I built a bench. Two, actually, so that I can cram more people around our dining table for dinners and parties. This is a very simple bench – 2 X 4s, 2 X 3s, 1 X 12s, nails, screws, nothing else. Friends and family have been asking me when I’m going to stain it – it does look kind of naked as is. But since starting No Trace, I’ve started to really think about the life cycle of my things. For example, what will happen to my couch when it reaches the end of its useful life? How about my shoes? My mattress? Many of our non-recyclable possessions will be around on this planet long after we are gone, most likely in a landfill. Manufacturers don’t usually consider the death of their products. Once it’s out of their hands, they lose interest in its fate. There are exceptions to this rule, of course. Interface is one of the first companies I learned of that creates truly sustainable products (carpet tiles). Patagonia is also a leader in sustainability, from their sources for raw materials to repairing and eventually recycling worn clothes. Both companies are truly inspiring.

So, this brings me to my new benches. If you keep wood, a renewable resource, unstained and naked, it can be returned to the earth one day. Once it is beyond reuse, you can either compost it in your yard waste bin, your home compost pile, or use it for a fire. If you paint it or stain it, though, it becomes destined for the landfill. Some paints and stains on the market are all natural and biodegradable, but you probably won’t be able to put it in your yard waste bin for curb pick up, and you probably won’t want to burn it either. So I’ve decided to keep the benches naked. The absence of a stain won’t impact how long they last. While they aren’t as easy to clean as a painted or stained bench, I can easily sand down any smudges or smears. Or just sit on the smudges and smears, which is what we currently do (hey, they are reminders of the fun meals we’ve had together). Plus, we have one less bucket of stuff in the garage that isn’t empty enough to recycle. Although these benches are only two of the many pieces of furniture in our home, they are a nice reminder to me and anyone who notices that all of our possessions have a life and a death. If we can plan for their eventual demise, we can help minimize the resources we consume and the footprint we leave behind.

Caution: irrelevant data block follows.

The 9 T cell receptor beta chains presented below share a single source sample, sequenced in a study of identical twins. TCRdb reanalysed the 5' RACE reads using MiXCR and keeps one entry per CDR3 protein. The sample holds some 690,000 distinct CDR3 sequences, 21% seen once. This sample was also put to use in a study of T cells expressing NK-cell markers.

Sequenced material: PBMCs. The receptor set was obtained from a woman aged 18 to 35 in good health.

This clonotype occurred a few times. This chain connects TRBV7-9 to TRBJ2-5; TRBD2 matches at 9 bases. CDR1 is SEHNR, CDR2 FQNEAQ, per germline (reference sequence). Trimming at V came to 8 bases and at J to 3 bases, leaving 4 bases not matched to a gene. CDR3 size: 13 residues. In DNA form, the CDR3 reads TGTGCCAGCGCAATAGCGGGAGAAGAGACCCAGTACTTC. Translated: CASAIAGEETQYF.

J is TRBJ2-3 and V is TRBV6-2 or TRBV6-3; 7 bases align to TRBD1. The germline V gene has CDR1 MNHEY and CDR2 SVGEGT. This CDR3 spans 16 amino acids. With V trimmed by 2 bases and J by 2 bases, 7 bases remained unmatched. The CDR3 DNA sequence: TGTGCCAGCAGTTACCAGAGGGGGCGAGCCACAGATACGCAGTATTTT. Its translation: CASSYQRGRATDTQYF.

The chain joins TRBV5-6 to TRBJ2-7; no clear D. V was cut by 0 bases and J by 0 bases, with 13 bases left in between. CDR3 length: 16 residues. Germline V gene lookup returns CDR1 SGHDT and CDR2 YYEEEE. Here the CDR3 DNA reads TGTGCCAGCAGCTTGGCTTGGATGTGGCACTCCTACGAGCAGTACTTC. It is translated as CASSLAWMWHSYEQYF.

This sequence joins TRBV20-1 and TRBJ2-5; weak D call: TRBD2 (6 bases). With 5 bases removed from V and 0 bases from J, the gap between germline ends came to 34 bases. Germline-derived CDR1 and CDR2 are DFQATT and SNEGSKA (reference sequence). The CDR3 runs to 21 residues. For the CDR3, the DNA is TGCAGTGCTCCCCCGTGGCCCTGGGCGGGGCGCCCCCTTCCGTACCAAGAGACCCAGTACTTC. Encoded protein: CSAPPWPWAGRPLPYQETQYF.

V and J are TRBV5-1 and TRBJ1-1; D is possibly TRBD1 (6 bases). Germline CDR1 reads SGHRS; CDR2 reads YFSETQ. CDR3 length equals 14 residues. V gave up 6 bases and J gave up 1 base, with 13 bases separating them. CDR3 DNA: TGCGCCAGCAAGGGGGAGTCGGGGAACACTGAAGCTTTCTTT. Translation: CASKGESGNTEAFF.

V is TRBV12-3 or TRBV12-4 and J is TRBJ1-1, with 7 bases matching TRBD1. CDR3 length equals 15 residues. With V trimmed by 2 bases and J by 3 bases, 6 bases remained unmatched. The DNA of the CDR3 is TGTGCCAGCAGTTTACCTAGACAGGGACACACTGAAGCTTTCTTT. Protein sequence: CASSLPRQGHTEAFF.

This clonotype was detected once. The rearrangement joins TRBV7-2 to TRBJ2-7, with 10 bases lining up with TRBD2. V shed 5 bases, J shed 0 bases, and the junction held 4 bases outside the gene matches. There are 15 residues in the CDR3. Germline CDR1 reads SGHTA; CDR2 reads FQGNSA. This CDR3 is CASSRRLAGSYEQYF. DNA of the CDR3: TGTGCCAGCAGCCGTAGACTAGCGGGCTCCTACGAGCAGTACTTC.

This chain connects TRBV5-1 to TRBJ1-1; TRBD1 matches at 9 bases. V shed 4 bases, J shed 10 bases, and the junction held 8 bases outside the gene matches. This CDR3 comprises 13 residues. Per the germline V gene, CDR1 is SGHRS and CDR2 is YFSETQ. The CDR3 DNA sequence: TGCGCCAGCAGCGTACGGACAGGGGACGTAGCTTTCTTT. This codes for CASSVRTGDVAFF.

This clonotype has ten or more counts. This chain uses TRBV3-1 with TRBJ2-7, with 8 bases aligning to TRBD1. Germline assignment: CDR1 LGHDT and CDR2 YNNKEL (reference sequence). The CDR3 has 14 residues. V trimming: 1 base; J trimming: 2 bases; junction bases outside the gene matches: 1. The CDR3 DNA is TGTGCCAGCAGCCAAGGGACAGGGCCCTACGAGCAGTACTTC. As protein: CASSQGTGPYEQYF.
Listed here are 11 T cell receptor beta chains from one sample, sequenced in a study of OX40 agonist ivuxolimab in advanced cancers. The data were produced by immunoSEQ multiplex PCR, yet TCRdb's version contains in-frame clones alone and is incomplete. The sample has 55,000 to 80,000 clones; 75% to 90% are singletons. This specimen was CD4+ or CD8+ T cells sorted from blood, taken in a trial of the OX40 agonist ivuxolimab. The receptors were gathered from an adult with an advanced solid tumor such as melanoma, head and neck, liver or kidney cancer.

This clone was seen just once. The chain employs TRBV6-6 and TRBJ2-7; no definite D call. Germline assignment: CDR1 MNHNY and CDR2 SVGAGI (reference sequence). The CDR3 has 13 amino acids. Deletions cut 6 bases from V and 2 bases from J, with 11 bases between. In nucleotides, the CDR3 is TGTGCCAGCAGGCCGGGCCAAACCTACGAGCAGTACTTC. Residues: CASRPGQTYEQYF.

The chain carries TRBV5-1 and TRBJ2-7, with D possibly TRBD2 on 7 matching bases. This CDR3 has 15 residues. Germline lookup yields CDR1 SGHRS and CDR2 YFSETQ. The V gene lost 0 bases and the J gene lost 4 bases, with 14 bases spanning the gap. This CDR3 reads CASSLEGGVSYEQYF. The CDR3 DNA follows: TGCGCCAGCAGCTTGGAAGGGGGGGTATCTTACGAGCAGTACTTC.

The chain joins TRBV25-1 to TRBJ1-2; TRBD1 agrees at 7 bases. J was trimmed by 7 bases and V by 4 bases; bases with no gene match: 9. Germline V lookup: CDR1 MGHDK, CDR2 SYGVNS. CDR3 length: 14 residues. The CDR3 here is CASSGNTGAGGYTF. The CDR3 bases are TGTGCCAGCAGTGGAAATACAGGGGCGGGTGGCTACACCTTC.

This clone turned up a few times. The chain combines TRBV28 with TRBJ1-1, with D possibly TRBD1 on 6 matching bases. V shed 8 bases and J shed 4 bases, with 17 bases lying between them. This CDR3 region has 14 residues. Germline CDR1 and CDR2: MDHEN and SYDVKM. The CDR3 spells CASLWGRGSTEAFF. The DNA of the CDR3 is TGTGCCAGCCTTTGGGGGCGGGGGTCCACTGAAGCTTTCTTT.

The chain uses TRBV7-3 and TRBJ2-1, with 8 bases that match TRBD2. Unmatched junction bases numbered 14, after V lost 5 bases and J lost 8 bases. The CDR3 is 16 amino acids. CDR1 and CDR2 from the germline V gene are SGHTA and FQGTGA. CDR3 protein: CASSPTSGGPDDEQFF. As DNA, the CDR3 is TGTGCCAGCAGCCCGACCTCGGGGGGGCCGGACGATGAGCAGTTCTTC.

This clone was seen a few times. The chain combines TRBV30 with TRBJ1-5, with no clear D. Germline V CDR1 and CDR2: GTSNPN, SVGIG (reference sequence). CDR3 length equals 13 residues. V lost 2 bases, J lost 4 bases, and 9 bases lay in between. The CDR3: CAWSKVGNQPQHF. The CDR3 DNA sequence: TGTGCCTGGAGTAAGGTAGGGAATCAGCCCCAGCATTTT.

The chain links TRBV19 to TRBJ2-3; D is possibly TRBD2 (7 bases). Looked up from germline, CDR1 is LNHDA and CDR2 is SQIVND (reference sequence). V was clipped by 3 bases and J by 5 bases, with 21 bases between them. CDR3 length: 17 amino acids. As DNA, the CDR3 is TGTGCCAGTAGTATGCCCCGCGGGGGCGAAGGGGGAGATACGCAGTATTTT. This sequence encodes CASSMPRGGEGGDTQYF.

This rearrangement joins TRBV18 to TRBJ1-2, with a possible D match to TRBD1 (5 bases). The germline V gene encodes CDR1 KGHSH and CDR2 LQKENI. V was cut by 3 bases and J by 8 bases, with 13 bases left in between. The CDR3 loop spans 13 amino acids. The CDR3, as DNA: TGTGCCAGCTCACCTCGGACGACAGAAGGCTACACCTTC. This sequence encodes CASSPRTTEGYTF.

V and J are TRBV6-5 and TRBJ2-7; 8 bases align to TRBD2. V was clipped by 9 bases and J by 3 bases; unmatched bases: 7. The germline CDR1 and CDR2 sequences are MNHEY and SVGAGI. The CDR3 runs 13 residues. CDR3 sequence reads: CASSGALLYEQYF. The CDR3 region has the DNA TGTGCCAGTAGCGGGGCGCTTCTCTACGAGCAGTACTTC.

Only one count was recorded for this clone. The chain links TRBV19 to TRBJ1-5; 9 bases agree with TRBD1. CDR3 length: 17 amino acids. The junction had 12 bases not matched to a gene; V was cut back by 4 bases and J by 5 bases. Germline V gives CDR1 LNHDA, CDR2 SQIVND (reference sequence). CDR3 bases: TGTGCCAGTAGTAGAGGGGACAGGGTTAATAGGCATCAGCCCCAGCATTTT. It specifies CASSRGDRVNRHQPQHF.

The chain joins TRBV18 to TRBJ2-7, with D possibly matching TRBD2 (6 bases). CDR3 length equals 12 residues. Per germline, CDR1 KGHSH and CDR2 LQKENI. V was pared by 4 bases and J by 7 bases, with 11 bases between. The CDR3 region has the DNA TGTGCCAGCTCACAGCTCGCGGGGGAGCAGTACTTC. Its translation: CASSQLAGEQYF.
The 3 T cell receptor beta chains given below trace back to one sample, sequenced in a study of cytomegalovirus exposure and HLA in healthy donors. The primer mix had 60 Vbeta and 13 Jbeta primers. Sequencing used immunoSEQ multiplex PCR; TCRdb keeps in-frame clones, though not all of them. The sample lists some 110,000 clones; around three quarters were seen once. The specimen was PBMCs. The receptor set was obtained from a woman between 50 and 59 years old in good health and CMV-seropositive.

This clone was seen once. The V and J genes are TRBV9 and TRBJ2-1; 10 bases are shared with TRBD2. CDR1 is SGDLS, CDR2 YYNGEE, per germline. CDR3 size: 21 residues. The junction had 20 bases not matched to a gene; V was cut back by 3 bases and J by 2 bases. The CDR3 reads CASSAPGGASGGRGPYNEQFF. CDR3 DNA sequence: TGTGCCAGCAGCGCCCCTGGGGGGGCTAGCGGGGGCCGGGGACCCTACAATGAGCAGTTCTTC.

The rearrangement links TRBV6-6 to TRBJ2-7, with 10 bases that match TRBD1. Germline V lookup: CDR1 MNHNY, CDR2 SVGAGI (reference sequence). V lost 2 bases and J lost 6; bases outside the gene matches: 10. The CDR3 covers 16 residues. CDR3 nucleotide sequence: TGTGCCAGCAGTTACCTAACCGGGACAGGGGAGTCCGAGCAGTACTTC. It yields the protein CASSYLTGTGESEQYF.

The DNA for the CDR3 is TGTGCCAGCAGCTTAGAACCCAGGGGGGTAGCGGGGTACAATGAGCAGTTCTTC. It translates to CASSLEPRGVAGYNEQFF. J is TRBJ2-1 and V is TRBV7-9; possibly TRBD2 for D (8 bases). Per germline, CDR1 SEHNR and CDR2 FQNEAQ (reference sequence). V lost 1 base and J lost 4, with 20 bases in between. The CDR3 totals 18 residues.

Tell me – do you have any sustainable furniture in your home? Or other products you love for their sustainability? I’d love to hear about it!

Don’t let the title of this post fool you – I confess that we did not have a zero waste Christmas. There was wrapping paper, toy packaging, tape, ribbon, candy wrappers, and more strewn about the house for a few days. My kids each asked Santa for one gift, and those items both came with packaging. They also received gifts from friends and family, which also came with packaging and wrapping. Everything was recycled or packed away for reuse except for a few curling ribbons that were too trashed or small to reuse. We used recycled paper, paper tape, fabric ribbons, and reusable bags to wrap our gifts to one another. But there was still a lot of material that ended up in the recycling bin. Looking at the debris-covered living room, I took away some lessons for next year’s holidays to help us reach a goal of zero waste, while still experiencing the joy and magic of the holidays.

First, next year we are going to leave some reusable bags and fabric out for Santa to use to wrap his gifts. I don’t think he normally does this, but I imagine he will if we ask him too. We can even ask the kids to pick out the packaging they want him to use. Second, we’ll get candy from the bulk bins and give it away in reusable containers, like jars or metal tins, instead of wrapped candy and chocolate bars. Chocolate bars have always been one of my go-to gifts for loved ones, but I have found some pretty delicious chocolate candies in the bulk bins at local food stores In a cute tin or jar, I imagine these will go over just as well as chocolate bars. Third, I will graciously ask friends and family to wrap gifts in fabric or reusable bags. I hate to presume that the kids will get gifts from folks, but it tends to happen. Part of being successful on a zero waste journey is to share your goals with others. Next year, we’ll be better about conveying this.

On a positive note, I did give loved ones some of our No Trace beeswax wraps to help them reduce their waste and use of plastics. They were a hit! In giving the wraps, it also gave me an opportunity to share more about zero waste living and the opportunities that exist for anyone who wants to take a small step toward reducing their footprint.

How were your holidays? Do you have zero waste tips you’d like to share? Post them in the comments below!